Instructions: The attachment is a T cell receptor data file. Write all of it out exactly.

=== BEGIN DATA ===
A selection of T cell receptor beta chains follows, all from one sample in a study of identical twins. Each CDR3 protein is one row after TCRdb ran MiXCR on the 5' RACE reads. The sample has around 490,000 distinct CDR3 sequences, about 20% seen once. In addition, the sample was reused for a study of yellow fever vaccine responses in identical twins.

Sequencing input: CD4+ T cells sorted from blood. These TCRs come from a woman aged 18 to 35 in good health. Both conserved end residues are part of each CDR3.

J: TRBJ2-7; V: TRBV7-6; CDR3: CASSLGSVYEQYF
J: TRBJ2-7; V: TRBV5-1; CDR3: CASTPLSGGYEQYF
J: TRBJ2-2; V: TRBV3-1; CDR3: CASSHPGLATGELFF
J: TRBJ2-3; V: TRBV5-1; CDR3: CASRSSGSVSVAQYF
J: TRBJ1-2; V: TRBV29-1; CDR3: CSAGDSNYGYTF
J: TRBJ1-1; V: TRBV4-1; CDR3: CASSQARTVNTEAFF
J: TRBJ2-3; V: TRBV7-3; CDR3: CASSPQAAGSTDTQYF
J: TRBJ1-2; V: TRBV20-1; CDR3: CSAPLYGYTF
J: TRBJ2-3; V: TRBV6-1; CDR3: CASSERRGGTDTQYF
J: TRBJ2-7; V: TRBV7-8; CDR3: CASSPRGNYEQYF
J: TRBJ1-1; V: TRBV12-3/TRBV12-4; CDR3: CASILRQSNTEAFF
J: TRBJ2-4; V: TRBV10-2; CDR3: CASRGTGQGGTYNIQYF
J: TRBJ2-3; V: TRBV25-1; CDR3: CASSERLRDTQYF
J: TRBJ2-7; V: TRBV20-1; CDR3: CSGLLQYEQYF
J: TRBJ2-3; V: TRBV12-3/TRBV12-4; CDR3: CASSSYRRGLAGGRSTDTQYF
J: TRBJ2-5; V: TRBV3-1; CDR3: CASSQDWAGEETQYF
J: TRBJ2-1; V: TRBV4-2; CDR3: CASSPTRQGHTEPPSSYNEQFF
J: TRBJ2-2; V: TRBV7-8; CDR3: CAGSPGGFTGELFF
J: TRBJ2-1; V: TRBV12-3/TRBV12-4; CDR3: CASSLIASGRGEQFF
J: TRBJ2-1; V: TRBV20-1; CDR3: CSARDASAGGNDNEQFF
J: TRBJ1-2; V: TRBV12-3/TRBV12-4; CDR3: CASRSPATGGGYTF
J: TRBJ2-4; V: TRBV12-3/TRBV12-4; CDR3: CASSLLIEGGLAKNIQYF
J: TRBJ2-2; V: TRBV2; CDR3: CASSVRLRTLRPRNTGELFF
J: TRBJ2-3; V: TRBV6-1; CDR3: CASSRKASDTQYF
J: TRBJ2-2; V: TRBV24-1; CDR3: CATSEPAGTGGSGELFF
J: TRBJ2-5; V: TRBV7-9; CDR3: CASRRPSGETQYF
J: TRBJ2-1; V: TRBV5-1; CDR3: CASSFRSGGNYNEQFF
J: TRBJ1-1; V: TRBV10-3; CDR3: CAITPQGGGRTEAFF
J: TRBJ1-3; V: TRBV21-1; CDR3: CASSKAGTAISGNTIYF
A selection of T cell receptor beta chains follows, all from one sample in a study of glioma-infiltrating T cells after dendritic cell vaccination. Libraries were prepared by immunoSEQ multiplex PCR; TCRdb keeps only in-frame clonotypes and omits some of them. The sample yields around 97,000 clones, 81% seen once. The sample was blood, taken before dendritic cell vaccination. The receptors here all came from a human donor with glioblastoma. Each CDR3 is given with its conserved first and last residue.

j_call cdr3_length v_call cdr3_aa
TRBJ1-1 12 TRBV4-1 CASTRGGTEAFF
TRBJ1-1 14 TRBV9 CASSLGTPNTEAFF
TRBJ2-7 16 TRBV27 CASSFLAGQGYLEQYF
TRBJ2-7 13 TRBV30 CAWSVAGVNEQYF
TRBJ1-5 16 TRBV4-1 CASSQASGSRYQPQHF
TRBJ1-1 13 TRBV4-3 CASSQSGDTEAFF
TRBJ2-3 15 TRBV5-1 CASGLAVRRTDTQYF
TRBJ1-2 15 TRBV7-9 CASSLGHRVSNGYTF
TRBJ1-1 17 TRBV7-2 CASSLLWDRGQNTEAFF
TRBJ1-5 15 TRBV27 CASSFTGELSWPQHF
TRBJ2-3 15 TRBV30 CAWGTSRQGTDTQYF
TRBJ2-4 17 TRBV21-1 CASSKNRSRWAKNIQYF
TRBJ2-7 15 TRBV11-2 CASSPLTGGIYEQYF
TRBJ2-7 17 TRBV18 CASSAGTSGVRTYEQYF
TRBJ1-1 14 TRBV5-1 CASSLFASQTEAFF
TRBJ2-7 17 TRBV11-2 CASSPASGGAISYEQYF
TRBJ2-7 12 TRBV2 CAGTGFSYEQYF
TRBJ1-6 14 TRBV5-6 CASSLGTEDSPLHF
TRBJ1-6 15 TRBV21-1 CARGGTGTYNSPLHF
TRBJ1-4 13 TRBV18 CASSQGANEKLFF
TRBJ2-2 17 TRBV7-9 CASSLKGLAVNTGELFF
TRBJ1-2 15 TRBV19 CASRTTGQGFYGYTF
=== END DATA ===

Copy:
A selection of T cell receptor beta chains follows, all from one sample in a study of identical twins. Each CDR3 protein is one row after TCRdb ran MiXCR on the 5' RACE reads. The sample has around 490,000 distinct CDR3 sequences, about 20% seen once. In addition, the sample was reused for a study of yellow fever vaccine responses in identical twins.

Sequencing input: CD4+ T cells sorted from blood. These TCRs come from a woman aged 18 to 35 in good health. Both conserved end residues are part of each CDR3.

J: TRBJ2-7; V: TRBV7-6; CDR3: CASSLGSVYEQYF
J: TRBJ2-7; V: TRBV5-1; CDR3: CASTPLSGGYEQYF
J: TRBJ2-2; V: TRBV3-1; CDR3: CASSHPGLATGELFF
J: TRBJ2-3; V: TRBV5-1; CDR3: CASRSSGSVSVAQYF
J: TRBJ1-2; V: TRBV29-1; CDR3: CSAGDSNYGYTF
J: TRBJ1-1; V: TRBV4-1; CDR3: CASSQARTVNTEAFF
J: TRBJ2-3; V: TRBV7-3; CDR3: CASSPQAAGSTDTQYF
J: TRBJ1-2; V: TRBV20-1; CDR3: CSAPLYGYTF
J: TRBJ2-3; V: TRBV6-1; CDR3: CASSERRGGTDTQYF
J: TRBJ2-7; V: TRBV7-8; CDR3: CASSPRGNYEQYF
J: TRBJ1-1; V: TRBV12-3/TRBV12-4; CDR3: CASILRQSNTEAFF
J: TRBJ2-4; V: TRBV10-2; CDR3: CASRGTGQGGTYNIQYF
J: TRBJ2-3; V: TRBV25-1; CDR3: CASSERLRDTQYF
J: TRBJ2-7; V: TRBV20-1; CDR3: CSGLLQYEQYF
J: TRBJ2-3; V: TRBV12-3/TRBV12-4; CDR3: CASSSYRRGLAGGRSTDTQYF
J: TRBJ2-5; V: TRBV3-1; CDR3: CASSQDWAGEETQYF
J: TRBJ2-1; V: TRBV4-2; CDR3: CASSPTRQGHTEPPSSYNEQFF
J: TRBJ2-2; V: TRBV7-8; CDR3: CAGSPGGFTGELFF
J: TRBJ2-1; V: TRBV12-3/TRBV12-4; CDR3: CASSLIASGRGEQFF
J: TRBJ2-1; V: TRBV20-1; CDR3: CSARDASAGGNDNEQFF
J: TRBJ1-2; V: TRBV12-3/TRBV12-4; CDR3: CASRSPATGGGYTF
J: TRBJ2-4; V: TRBV12-3/TRBV12-4; CDR3: CASSLLIEGGLAKNIQYF
J: TRBJ2-2; V: TRBV2; CDR3: CASSVRLRTLRPRNTGELFF
J: TRBJ2-3; V: TRBV6-1; CDR3: CASSRKASDTQYF
J: TRBJ2-2; V: TRBV24-1; CDR3: CATSEPAGTGGSGELFF
J: TRBJ2-5; V: TRBV7-9; CDR3: CASRRPSGETQYF
J: TRBJ2-1; V: TRBV5-1; CDR3: CASSFRSGGNYNEQFF
J: TRBJ1-1; V: TRBV10-3; CDR3: CAITPQGGGRTEAFF
J: TRBJ1-3; V: TRBV21-1; CDR3: CASSKAGTAISGNTIYF
A selection of T cell receptor beta chains follows, all from one sample in a study of glioma-infiltrating T cells after dendritic cell vaccination. Libraries were prepared by immunoSEQ multiplex PCR; TCRdb keeps only in-frame clonotypes and omits some of them. The sample yields around 97,000 clones, 81% seen once. The sample was blood, taken before dendritic cell vaccination. The receptors here all came from a human donor with glioblastoma. Each CDR3 is given with its conserved first and last residue.

j_call cdr3_length v_call cdr3_aa
TRBJ1-1 12 TRBV4-1 CASTRGGTEAFF
TRBJ1-1 14 TRBV9 CASSLGTPNTEAFF
TRBJ2-7 16 TRBV27 CASSFLAGQGYLEQYF
TRBJ2-7 13 TRBV30 CAWSVAGVNEQYF
TRBJ1-5 16 TRBV4-1 CASSQASGSRYQPQHF
TRBJ1-1 13 TRBV4-3 CASSQSGDTEAFF
TRBJ2-3 15 TRBV5-1 CASGLAVRRTDTQYF
TRBJ1-2 15 TRBV7-9 CASSLGHRVSNGYTF
TRBJ1-1 17 TRBV7-2 CASSLLWDRGQNTEAFF
TRBJ1-5 15 TRBV27 CASSFTGELSWPQHF
TRBJ2-3 15 TRBV30 CAWGTSRQGTDTQYF
TRBJ2-4 17 TRBV21-1 CASSKNRSRWAKNIQYF
TRBJ2-7 15 TRBV11-2 CASSPLTGGIYEQYF
TRBJ2-7 17 TRBV18 CASSAGTSGVRTYEQYF
TRBJ1-1 14 TRBV5-1 CASSLFASQTEAFF
TRBJ2-7 17 TRBV11-2 CASSPASGGAISYEQYF
TRBJ2-7 12 TRBV2 CAGTGFSYEQYF
TRBJ1-6 14 TRBV5-6 CASSLGTEDSPLHF
TRBJ1-6 15 TRBV21-1 CARGGTGTYNSPLHF
TRBJ1-4 13 TRBV18 CASSQGANEKLFF
TRBJ2-2 17 TRBV7-9 CASSLKGLAVNTGELFF
TRBJ1-2 15 TRBV19 CASRTTGQGFYGYTF